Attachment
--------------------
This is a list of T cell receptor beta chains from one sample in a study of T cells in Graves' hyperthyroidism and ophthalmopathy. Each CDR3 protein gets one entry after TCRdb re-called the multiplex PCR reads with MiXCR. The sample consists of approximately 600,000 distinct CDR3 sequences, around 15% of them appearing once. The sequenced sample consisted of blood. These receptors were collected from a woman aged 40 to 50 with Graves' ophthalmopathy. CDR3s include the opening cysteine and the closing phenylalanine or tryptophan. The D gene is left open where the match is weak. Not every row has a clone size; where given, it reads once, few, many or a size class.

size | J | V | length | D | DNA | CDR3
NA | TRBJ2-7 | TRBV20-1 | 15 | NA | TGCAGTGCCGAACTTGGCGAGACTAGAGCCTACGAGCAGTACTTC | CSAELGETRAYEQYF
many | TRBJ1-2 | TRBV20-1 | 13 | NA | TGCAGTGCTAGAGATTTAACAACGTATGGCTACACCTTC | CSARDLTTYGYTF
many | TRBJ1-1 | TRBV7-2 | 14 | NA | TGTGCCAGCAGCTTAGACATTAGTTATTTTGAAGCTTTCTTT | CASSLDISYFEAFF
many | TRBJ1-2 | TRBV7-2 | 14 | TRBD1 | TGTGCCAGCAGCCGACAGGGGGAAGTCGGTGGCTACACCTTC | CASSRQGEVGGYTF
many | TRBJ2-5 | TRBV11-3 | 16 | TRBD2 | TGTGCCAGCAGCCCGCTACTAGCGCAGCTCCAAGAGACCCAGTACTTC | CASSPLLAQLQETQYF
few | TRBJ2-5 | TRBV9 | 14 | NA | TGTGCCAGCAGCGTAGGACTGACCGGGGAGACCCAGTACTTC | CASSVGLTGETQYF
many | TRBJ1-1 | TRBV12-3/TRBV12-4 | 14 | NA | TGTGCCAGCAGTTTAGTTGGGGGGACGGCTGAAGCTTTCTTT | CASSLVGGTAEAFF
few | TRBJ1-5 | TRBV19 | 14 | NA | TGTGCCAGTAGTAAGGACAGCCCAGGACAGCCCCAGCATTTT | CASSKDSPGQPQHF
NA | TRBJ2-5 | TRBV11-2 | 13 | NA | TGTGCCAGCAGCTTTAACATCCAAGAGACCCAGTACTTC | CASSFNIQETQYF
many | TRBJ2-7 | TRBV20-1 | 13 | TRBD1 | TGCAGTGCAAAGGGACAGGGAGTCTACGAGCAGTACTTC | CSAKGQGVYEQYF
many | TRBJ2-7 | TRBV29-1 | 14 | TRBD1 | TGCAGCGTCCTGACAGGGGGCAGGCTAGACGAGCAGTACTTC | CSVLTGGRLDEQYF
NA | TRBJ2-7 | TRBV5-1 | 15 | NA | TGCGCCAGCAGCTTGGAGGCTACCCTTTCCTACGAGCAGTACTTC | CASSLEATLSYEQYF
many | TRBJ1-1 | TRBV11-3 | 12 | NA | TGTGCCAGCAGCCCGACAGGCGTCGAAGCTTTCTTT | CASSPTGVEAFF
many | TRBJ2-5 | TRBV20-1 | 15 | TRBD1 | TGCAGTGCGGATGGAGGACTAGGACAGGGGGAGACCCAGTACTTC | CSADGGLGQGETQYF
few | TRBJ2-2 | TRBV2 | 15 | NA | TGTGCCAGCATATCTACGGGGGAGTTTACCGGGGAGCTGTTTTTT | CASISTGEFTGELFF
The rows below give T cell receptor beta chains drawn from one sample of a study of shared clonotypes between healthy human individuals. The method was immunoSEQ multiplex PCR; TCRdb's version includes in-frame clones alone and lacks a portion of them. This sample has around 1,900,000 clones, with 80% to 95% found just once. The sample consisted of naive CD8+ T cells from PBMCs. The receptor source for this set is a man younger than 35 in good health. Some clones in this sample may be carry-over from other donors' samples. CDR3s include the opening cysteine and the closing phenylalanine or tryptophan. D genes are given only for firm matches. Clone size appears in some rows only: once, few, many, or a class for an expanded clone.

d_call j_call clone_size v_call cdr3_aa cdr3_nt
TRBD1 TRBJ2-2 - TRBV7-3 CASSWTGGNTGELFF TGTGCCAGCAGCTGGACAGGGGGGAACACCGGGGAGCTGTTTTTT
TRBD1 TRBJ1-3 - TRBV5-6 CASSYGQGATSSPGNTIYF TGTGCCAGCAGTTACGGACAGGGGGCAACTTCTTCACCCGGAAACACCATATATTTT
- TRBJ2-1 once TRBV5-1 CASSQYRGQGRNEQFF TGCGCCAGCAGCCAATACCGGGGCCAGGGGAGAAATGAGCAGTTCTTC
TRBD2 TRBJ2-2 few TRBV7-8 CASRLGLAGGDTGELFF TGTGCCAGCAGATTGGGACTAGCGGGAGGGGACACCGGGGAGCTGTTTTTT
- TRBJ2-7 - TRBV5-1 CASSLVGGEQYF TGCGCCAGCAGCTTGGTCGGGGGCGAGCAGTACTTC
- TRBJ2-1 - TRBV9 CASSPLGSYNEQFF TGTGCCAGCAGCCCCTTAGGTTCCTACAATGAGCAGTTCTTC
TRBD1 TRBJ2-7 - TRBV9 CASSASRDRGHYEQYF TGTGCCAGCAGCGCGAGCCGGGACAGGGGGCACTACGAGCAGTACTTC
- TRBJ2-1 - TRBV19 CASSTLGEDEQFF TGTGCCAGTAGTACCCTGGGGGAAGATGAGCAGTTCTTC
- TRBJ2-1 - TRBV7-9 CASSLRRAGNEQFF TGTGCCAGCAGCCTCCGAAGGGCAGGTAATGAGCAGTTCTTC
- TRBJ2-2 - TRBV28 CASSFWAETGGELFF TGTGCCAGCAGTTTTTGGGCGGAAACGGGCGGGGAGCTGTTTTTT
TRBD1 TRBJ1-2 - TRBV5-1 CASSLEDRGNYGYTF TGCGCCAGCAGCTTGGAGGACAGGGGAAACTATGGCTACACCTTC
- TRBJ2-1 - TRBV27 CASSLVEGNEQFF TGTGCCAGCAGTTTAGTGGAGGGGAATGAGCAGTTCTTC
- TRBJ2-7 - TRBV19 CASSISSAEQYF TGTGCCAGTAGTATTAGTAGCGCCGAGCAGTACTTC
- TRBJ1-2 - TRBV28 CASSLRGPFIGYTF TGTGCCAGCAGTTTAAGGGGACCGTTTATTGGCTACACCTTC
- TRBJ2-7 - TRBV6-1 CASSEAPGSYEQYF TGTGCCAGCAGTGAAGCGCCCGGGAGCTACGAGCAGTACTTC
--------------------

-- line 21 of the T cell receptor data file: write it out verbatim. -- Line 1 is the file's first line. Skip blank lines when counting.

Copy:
TRBD1 TRBJ1-3 - TRBV5-6 CASSYGQGATSSPGNTIYF TGTGCCAGCAGTTACGGACAGGGGGCAACTTCTTCACCCGGAAACACCATATATTTT